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Cutting edge Sabre passes crucial heat exchanger test

28 November 2012

The combined cycle, air-breathing rocket engine - Sabre - is reported to have passed another major test, as UK developer, Reaction Engines confirms successful pre-cooler trials.

The Sabre engine (image courtesy of Reaction Engines Ltd)

Another milestone has been passed for Oxfordshire based Reactions Engines' innovative Sabre propulsion unit, an advanced combined cycle air-breathing rocket engine that could enable aircraft to operate at speeds of up to Mach 5 or fly directly into Earth orbit.

Independently audited tests of the all-important pre-cooler heat exchanger have proved successful, allowing the project to move on to the next stage of development.

Philippa Oldham, head of transport and manufacturing at the Institution of Mechanical Engineers, welcomed the news:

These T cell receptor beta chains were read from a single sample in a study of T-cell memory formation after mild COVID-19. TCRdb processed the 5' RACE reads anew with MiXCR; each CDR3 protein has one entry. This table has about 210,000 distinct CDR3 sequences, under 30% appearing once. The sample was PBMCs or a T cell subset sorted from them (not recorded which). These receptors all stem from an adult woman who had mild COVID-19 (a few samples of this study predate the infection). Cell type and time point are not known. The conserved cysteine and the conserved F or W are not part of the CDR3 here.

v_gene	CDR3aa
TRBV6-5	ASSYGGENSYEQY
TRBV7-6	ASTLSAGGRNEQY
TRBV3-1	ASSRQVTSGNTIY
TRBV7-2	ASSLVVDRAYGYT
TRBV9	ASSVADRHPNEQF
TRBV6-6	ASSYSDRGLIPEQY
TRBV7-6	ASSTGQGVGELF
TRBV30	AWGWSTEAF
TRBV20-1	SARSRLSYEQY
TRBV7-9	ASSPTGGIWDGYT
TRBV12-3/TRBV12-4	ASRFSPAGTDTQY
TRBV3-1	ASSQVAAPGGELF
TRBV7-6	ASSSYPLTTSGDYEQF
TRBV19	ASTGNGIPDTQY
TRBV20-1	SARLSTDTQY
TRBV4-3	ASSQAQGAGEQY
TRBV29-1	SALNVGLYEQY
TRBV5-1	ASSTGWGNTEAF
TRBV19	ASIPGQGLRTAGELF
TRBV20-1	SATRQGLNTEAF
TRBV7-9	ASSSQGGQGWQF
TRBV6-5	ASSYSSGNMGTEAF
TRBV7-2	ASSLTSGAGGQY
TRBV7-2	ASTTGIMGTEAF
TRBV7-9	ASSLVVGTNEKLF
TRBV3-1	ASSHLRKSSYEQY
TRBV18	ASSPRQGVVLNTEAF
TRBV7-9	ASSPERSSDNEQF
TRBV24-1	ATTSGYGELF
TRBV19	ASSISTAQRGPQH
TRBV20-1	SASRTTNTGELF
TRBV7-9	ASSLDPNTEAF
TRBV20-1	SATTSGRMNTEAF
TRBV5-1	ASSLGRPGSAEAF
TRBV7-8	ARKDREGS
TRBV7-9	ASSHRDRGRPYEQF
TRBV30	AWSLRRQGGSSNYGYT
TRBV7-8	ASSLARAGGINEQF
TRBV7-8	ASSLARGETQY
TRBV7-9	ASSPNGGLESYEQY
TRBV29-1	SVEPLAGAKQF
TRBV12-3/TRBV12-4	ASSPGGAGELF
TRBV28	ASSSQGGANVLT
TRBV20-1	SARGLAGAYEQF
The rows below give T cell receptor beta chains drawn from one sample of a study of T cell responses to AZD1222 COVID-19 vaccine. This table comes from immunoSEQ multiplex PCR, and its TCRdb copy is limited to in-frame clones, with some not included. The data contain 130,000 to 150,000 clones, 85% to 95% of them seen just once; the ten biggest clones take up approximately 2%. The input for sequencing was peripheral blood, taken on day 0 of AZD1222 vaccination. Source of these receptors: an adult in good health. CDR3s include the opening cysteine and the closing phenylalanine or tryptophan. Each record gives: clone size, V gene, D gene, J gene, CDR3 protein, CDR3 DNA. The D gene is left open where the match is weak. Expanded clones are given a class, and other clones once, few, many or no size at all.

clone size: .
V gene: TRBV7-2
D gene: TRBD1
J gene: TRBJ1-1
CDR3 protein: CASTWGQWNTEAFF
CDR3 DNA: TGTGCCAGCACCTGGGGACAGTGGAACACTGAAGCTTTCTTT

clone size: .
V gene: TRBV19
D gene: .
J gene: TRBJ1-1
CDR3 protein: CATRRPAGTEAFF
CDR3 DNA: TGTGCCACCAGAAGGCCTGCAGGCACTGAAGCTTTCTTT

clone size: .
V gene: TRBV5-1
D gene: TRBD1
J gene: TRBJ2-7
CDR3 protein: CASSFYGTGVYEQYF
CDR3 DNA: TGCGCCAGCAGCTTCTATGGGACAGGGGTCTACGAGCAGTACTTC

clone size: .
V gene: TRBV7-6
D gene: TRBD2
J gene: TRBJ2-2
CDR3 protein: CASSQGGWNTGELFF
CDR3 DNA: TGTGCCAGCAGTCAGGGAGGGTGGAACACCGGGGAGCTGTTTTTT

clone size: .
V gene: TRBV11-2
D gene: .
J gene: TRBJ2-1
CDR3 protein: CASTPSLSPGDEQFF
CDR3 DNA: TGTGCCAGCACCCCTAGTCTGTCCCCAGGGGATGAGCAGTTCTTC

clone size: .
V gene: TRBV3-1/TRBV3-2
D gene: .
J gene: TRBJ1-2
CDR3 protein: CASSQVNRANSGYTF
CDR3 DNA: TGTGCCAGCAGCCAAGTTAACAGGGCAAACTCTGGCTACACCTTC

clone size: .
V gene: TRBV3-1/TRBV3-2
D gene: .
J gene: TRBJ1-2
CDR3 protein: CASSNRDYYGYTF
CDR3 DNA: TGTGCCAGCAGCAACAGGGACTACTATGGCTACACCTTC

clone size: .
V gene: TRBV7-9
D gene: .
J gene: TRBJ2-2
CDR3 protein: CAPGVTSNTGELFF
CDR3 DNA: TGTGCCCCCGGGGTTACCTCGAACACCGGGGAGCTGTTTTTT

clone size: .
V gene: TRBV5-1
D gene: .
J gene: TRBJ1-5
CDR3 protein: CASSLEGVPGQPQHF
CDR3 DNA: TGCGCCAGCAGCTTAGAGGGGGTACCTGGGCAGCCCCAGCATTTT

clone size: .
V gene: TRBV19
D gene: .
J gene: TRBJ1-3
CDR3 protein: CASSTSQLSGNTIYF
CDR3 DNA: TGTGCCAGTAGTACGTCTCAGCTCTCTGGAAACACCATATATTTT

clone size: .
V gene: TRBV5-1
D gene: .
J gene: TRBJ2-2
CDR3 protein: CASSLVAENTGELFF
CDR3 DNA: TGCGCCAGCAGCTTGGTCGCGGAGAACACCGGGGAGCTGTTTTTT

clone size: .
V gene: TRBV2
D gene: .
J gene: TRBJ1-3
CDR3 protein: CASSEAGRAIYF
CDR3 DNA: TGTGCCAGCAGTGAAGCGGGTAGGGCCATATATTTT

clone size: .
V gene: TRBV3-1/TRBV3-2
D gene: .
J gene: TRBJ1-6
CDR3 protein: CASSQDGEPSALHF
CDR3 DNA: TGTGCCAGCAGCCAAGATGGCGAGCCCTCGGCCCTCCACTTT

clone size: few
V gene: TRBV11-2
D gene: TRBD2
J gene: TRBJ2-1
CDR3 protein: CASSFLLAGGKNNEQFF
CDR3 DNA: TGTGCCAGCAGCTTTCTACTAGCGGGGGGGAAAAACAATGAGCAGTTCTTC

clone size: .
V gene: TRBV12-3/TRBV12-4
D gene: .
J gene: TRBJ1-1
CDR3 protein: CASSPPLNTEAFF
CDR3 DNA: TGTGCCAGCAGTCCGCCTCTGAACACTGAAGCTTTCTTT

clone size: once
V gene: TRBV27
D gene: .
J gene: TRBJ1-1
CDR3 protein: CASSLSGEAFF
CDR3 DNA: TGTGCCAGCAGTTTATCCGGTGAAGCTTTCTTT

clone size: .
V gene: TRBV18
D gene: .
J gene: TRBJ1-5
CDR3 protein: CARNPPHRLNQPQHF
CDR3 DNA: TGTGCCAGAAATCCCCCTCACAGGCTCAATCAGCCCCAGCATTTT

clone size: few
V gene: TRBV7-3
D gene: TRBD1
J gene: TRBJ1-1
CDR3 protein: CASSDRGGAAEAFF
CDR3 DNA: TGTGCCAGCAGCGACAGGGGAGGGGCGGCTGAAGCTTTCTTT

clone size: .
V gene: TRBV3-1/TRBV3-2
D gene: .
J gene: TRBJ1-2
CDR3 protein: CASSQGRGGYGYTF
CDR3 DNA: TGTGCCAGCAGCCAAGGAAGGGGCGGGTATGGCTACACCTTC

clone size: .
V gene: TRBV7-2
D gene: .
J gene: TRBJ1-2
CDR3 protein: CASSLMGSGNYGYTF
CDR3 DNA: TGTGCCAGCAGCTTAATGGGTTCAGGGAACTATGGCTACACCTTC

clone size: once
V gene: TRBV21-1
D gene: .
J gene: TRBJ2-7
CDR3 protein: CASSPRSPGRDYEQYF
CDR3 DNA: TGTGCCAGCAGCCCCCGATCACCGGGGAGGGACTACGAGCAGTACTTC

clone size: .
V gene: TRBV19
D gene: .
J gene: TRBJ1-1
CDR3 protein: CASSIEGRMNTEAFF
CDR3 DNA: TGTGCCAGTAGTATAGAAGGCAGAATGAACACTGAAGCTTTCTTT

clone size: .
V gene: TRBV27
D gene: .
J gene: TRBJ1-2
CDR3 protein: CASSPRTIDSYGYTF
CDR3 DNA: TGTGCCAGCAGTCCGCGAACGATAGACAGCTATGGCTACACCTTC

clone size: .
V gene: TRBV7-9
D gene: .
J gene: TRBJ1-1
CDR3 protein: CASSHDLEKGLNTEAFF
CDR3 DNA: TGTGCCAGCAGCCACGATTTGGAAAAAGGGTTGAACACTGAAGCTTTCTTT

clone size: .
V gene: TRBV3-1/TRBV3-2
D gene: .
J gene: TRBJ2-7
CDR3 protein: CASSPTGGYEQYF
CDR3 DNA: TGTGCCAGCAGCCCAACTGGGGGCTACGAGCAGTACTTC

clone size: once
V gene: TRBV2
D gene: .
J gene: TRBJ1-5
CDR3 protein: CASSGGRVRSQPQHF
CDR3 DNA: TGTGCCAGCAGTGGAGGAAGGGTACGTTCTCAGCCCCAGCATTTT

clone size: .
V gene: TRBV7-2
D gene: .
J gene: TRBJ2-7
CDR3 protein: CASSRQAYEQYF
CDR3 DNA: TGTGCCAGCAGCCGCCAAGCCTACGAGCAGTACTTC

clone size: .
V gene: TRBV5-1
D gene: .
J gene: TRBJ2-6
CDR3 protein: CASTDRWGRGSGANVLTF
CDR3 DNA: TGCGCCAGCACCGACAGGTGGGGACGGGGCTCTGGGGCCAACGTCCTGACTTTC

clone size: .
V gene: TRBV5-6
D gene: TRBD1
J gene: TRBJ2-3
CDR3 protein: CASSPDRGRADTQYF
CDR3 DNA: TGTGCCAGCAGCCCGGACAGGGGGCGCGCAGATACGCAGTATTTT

“Keeping the engine from overheating has been one of the biggest obstacles to developing the Sabre engine....this new heat exchanger is able to control the engine temperature, which will have a great impact on UK aerospace engine industry," she said.

"This technology has the potential to be used with current aeroplanes, which could improve fuel efficiency by up to 10%, saving airlines about $20 billion a year....[it] also brings us a step closer to flights from London to Sydney that last just a little longer than an on-flight film or even two-week holidays in space.

“The fact that this technology is being developed in the UK is also hugely encouraging and demonstrates the talent and expertise there is in this country for manufacturing high value and high-tech goods.”

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